Most countries were unprepared and too slow in their response to the coronavirus pandemic, a new Lancet Covid-19 Commission report said on Wednesday.

“As the outbreak became known globally in early January 2020, most governments around the world were too slow to acknowledge its importance and act with urgency in response,” the commission said.

It also said that governments paid too little attention to the most vulnerable groups in their societies, and were hampered by a lack of international cooperation and an epidemic of misinformation.

Since the outbreak of the pandemic in China’s Wuhan city in December 2019, Covid-19 has infected 61.03 crore people and caused 65.20 lakh deaths around the world, according to the data provided by the Johns Hopkins University.

In Wednesday’s report, the commission criticised the World Health Organisation’s handling of the coronavirus pandemic and called for its strengthening.

The commission said that the public health body acted “too cautiously” on several important aspect such as warning the world about the human transmissibility of the virus and in declaring a public health emergency.

It also said that the World Health Organisation was “too slow” in endorsing the public use of face masks and in recognising the airborne transmission of the virus.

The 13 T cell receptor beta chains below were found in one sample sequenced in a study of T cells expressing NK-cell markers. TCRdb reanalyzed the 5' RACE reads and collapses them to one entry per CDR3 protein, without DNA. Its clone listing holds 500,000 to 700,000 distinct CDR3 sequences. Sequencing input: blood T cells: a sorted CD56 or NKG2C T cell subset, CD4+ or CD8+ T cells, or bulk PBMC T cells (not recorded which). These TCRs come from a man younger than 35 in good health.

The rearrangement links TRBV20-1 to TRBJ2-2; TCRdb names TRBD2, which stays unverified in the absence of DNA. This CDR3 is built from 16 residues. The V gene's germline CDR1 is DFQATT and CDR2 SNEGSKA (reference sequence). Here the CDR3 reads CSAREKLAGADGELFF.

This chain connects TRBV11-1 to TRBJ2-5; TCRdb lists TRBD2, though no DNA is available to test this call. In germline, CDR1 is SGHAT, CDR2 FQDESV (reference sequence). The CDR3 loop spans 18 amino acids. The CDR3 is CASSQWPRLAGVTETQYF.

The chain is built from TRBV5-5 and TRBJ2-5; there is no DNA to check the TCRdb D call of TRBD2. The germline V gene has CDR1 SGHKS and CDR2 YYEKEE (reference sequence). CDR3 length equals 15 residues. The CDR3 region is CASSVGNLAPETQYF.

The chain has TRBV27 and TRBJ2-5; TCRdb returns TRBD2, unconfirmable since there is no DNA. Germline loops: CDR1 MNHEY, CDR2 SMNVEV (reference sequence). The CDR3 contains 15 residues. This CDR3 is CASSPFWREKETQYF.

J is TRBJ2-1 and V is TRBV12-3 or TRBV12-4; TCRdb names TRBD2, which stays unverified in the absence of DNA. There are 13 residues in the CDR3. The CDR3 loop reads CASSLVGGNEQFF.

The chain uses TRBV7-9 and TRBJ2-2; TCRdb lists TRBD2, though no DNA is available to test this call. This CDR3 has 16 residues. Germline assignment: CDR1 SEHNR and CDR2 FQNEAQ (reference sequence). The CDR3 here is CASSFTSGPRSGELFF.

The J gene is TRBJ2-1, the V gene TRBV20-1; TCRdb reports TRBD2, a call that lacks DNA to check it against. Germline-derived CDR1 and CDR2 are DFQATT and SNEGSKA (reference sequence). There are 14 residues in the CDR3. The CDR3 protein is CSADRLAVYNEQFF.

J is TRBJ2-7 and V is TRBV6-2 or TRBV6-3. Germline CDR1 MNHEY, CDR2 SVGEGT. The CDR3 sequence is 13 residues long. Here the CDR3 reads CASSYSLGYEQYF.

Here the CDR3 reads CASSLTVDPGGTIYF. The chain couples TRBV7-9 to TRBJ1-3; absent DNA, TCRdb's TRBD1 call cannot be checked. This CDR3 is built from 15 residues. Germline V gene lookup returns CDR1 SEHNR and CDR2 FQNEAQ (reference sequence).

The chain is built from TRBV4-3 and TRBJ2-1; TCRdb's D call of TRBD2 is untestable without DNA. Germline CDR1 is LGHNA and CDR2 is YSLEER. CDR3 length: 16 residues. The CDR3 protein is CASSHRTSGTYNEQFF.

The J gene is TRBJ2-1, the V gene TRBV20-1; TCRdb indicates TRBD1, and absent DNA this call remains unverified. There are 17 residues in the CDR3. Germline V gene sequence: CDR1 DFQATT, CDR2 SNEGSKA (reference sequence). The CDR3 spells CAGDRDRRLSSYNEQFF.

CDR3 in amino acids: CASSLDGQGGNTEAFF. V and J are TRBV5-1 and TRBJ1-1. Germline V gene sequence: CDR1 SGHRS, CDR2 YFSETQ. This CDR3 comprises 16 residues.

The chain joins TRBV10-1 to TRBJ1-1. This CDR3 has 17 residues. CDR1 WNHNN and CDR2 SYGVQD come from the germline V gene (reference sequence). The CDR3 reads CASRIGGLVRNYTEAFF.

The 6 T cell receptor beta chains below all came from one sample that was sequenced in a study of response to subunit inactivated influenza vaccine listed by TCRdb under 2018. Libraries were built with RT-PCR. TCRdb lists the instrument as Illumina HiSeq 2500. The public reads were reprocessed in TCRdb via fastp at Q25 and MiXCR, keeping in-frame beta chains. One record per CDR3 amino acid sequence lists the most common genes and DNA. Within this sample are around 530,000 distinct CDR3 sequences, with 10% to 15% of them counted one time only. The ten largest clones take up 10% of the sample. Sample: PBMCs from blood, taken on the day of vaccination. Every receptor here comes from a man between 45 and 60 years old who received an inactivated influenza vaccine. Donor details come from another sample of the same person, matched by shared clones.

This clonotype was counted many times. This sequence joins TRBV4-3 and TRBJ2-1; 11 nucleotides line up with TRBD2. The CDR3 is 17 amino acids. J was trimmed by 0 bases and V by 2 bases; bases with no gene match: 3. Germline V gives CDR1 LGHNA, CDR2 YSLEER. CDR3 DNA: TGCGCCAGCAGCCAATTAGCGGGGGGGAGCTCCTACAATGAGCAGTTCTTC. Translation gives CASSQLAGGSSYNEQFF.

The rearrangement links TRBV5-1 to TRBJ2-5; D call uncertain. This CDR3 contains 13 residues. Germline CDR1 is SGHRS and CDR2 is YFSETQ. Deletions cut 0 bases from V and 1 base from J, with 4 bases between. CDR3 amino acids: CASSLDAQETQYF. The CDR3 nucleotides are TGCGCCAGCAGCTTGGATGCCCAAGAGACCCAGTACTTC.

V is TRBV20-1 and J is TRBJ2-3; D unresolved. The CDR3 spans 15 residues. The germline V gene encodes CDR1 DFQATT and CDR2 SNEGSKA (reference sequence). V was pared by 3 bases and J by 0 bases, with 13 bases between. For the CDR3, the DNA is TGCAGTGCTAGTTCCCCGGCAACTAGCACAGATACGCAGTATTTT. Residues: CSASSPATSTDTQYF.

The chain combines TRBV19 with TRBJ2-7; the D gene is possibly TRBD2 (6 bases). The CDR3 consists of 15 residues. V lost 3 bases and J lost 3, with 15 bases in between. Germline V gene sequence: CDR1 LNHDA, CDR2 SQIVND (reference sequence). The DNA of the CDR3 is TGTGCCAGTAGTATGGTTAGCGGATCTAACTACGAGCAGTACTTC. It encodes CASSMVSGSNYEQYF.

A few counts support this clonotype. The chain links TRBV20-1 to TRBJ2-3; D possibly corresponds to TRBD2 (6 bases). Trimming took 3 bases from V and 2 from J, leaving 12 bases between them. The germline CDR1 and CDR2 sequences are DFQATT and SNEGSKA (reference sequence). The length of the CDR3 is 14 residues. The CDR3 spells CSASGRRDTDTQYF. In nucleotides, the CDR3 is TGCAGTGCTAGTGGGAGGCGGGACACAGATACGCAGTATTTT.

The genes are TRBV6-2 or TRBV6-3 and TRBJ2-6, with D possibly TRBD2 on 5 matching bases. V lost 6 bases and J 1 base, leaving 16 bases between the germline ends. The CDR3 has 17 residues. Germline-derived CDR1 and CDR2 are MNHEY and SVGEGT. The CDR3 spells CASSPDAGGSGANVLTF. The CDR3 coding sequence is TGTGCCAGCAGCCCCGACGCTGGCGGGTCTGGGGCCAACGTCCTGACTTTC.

“Reforms of WHO should include a substantial increase of its core budget,” the commission recommended. “The world community should not establish new centres of global health policy and finance that would compete with, or even undermine, the central role of WHO.”

In response, the World Health Organisation said that while it welcomes the recommendations by the commission, its report has omitted key matters and misrepresented the health body.

“WHO played, and continues to play, a vital role in getting Covid-19 tools to countries in need,” the global health body said in a statement. “Throughout the pandemic, the Director-General has repeatedly called for leaders to take actions to protect people and share tools equitably.”